Rally organized by Workers Assembly Against Racism in support of Amazon workers in stock in Bessemer, Alabama, rights to unionize in Union Square across the Whole Foods Market owned by Amazon.
Lev Radin | LightRocket | Getty Images
A group of Democratic members of Congress traveled to an Amazon warehouse in Alabama on Friday to show support for workers who are in the middle of a closely monitored union vote.
Among the lawmakers who visited the Amazon plant in Bessemer, Alabama were representatives Andy Levin from Michigan, Jamaal Bowman from New York, Cori Bush from Missouri, Terri Sewell from Alabama and Nikema Williams from Georgia. Lawmakers met with a couple of workers from the plant, known as BHM1
“I want Amazon workers across the country to be vigilant because you have to do the same in your workplace,” Bowman said Friday during a news conference outside the RWDSU Mid-South Council’s union hall in Birmingham, Alabama. “And we are not stopping with Amazon. This is Lift, this is Uber, this is Walmart, this is Tesla – all companies across the country that continue to be violent and provide terrible working conditions for workers we stand with you.”
During the press conference, Bowman said the trade union campaign in Alabama demonstrates the need to get better worker protection in place at Amazon and other companies in the United States. He described the work environment in Amazon as a “culture of abuse” and surveillance.
“If workers get out of the queue, they get some kind of write-down, and if you accumulate enough inconvenience, you get fired from your job,” Bowman said. “Are we dealing with machines or widgets, or are we dealing with people?”
Earlier this month, close to 6,000 workers at the Bessmer plant began voting at the post on whether to join the retail, wholesale and department store union, launching the first major union effort within the company since 2014. In November last year, workers at The Alabama facility. notified the NLRB of their plans to vote on whether they should be represented by the RWDSU.
Legislators’ demonstration of support comes just days after President Joe Biden on Sunday expressed solidarity with Amazon workers trying to unite the Bessemer plant, asking them to “make your voice heard.” Biden did not name Amazon specifically, but he did refer to “workers in Alabama.”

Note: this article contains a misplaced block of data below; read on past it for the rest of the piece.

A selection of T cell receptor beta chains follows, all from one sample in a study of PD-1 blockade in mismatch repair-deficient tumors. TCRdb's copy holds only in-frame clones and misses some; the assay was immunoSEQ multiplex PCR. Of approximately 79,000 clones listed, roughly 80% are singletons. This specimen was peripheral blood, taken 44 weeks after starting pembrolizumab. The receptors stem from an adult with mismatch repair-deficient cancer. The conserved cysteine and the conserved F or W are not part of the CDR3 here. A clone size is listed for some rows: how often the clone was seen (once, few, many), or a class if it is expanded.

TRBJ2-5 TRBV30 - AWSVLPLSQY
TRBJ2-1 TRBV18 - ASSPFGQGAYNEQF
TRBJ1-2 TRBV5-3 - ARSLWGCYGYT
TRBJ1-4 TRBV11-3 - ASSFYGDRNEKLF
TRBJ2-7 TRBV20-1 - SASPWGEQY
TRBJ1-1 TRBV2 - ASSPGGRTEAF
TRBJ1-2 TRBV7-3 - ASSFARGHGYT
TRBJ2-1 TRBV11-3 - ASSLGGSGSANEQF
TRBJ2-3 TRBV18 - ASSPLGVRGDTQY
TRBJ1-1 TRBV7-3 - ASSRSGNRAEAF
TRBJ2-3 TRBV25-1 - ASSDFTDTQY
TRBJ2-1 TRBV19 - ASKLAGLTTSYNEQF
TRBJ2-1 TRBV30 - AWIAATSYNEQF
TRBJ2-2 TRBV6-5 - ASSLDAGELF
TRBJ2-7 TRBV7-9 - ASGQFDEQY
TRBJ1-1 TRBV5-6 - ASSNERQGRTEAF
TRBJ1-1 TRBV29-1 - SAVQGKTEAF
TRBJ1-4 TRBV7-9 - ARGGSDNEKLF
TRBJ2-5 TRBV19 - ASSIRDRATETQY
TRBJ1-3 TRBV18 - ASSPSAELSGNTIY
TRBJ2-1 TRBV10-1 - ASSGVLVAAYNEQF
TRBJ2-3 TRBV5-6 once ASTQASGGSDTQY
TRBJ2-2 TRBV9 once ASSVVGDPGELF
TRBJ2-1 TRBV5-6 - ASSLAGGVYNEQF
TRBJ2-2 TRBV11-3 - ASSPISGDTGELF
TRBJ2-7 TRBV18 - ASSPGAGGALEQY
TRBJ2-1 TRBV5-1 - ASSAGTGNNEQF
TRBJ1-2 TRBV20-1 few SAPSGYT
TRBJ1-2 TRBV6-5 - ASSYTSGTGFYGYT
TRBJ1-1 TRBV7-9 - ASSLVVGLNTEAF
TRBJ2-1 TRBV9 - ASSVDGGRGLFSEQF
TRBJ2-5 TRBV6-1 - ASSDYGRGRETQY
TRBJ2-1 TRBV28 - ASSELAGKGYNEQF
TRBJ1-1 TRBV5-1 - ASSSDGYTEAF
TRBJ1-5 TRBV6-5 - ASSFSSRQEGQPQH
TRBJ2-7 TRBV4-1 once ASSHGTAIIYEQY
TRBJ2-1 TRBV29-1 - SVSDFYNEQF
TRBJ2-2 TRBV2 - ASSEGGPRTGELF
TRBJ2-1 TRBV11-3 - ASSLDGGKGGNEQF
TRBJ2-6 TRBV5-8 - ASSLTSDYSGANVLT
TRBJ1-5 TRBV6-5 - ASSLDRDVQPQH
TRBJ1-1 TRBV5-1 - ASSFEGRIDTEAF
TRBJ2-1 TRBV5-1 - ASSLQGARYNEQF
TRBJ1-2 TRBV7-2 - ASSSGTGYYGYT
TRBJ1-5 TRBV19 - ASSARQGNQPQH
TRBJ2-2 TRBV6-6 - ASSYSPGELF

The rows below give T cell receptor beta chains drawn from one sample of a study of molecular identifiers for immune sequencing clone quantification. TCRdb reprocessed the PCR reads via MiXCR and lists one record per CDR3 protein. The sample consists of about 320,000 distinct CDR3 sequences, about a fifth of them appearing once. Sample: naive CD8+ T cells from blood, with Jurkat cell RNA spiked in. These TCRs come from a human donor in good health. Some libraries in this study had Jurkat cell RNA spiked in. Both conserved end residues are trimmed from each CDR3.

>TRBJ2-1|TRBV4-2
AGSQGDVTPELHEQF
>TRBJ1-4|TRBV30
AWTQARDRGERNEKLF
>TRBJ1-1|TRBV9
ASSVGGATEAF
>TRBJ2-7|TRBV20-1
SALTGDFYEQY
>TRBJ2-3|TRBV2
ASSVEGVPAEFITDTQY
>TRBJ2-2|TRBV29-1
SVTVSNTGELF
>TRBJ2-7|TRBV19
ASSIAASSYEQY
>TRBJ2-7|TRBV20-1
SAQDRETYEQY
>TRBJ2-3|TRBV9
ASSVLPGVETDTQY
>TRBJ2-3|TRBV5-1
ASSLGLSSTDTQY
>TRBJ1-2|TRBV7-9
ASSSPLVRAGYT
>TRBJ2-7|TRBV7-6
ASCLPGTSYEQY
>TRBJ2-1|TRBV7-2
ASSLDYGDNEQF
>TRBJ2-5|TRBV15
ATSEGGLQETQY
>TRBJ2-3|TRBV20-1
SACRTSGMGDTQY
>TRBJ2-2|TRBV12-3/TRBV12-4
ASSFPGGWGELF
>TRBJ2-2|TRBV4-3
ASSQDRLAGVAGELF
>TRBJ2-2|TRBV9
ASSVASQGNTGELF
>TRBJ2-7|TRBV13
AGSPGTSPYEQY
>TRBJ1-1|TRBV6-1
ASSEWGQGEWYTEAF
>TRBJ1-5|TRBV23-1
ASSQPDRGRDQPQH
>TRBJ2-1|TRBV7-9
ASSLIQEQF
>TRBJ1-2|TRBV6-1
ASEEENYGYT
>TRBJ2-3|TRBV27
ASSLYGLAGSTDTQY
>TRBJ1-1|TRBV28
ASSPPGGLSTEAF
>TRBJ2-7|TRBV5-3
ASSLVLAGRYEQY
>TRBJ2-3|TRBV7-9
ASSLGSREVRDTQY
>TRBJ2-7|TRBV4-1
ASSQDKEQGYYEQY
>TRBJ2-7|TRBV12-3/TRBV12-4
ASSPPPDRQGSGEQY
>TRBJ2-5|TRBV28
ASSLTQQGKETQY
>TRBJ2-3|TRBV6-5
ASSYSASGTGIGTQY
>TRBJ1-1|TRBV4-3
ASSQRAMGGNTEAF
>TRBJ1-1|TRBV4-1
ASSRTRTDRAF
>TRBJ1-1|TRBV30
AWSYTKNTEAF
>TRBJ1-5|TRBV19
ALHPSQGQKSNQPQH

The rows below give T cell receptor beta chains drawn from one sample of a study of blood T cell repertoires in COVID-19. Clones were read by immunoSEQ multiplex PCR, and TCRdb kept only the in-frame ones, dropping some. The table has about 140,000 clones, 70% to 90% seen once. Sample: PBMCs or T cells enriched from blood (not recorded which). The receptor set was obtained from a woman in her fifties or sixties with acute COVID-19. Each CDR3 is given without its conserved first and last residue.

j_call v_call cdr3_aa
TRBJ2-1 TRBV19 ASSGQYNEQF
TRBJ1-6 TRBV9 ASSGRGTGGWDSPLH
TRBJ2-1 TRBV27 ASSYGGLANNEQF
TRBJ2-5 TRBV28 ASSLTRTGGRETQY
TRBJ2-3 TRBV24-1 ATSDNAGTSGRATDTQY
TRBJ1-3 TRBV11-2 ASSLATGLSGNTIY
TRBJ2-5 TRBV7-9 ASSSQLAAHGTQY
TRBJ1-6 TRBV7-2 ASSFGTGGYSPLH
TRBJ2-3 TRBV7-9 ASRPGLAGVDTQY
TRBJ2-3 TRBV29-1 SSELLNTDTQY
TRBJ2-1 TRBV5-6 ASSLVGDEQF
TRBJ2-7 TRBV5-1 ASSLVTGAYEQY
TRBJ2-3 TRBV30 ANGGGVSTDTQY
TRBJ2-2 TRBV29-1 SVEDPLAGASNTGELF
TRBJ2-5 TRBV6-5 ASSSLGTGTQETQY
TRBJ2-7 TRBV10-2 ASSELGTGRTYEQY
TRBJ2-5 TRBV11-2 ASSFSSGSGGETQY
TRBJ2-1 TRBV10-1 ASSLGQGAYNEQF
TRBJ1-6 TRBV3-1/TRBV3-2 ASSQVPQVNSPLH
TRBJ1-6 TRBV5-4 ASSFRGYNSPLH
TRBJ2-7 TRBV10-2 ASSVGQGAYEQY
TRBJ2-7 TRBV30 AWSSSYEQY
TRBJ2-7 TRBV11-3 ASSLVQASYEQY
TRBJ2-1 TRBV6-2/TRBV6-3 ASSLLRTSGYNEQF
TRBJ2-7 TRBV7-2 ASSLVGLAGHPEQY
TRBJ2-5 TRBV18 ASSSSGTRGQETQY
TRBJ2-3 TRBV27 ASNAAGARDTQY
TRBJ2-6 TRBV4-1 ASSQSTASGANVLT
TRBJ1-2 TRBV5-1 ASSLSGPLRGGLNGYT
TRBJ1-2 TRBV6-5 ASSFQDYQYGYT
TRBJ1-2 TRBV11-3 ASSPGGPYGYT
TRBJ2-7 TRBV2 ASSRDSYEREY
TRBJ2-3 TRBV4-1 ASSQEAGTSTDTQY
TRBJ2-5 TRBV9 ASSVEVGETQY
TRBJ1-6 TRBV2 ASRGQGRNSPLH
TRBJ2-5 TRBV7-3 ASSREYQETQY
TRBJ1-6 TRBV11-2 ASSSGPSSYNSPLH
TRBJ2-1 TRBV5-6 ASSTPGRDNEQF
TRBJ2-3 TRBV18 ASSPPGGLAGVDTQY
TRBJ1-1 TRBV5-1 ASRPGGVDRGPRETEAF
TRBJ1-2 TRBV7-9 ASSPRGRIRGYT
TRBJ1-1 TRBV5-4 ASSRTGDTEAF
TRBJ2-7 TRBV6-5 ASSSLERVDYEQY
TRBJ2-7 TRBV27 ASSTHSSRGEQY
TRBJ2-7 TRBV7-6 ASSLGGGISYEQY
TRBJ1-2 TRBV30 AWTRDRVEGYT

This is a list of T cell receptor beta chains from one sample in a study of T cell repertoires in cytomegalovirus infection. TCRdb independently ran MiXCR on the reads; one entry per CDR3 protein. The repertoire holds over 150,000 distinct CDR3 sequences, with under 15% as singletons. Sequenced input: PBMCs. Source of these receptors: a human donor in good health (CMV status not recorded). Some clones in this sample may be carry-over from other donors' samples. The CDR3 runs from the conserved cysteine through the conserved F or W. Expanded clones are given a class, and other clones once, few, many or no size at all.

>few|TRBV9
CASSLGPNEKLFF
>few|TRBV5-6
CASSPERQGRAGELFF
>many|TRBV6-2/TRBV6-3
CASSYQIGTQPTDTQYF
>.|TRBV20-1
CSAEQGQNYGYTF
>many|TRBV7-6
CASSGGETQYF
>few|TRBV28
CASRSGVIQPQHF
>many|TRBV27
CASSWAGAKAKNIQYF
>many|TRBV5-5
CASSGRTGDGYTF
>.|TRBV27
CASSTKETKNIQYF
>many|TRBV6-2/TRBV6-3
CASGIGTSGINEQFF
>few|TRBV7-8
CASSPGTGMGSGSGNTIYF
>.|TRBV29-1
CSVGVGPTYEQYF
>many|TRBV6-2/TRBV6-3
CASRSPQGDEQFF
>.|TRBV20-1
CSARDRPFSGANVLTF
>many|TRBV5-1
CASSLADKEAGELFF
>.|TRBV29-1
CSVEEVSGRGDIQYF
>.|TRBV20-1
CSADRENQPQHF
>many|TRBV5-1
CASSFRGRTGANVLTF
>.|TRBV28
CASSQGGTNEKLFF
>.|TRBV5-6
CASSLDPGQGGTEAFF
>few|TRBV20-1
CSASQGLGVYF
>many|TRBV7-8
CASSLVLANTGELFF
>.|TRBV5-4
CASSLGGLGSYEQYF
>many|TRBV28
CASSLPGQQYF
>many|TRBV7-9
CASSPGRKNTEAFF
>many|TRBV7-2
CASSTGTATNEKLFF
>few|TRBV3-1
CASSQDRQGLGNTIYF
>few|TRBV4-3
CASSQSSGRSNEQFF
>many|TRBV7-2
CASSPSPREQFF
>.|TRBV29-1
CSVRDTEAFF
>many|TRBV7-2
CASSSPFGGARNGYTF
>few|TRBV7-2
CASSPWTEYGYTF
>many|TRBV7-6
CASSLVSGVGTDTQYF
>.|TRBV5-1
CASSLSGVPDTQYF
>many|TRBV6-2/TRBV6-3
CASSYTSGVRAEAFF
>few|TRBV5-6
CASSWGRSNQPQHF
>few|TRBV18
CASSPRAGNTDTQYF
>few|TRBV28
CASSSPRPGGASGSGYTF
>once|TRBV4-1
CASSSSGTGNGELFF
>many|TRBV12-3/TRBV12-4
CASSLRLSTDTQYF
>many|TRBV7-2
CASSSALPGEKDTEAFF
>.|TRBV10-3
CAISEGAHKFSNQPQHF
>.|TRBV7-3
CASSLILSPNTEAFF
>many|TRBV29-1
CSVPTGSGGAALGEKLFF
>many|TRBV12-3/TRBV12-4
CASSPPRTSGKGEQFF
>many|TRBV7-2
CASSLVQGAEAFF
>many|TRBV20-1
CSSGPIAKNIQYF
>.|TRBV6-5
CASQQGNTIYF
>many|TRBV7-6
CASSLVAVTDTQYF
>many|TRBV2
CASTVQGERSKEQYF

Several employees from the Bessemer Amazon facility also attended the briefing. Kevin Jackson, a BHM1 employee, said the union campaign is about securing Amazon workers “somewhere at the table like everyone else.”
“We are here to say that we will not be intimidated by anyone trying to say they are firing us because of what we want,” Jackson said.
Amazon employee Kevin Jackson speaks at the steps at RWDSU Mid-South headquarters before a tour of a congressional delegation to a nearby Amazon facility to show their support for workers who will vote on whether or not to unite, in Birmingham, Alabama, March 5, 2021.
Dustin Chambers | Reuters
Amazon has previously said that they respect the right of workers to join a union, but also that its employees do not need a union to get between them and the company. Amazon has made its position on the union campaign clear to workers at the Bessemer plant by holding mandatory trade union meetings and setting up a website urging workers to “do it without pay.”
In a statement, Amazon spokeswoman Heather Knox urged lawmakers to visit one of the company’s compliance centers to comply with working conditions there.
“We hope these members of Congress spend the same amount of energy raising the minimum wage to $ 15 an hour – as Amazon did for all of our employees in 2018,” Knox said in a statement. “We are proud to pay more than double the federal minimum wage, while offering comprehensive benefits, paid free and short and long-term career growth – all in a safe and modern work environment.”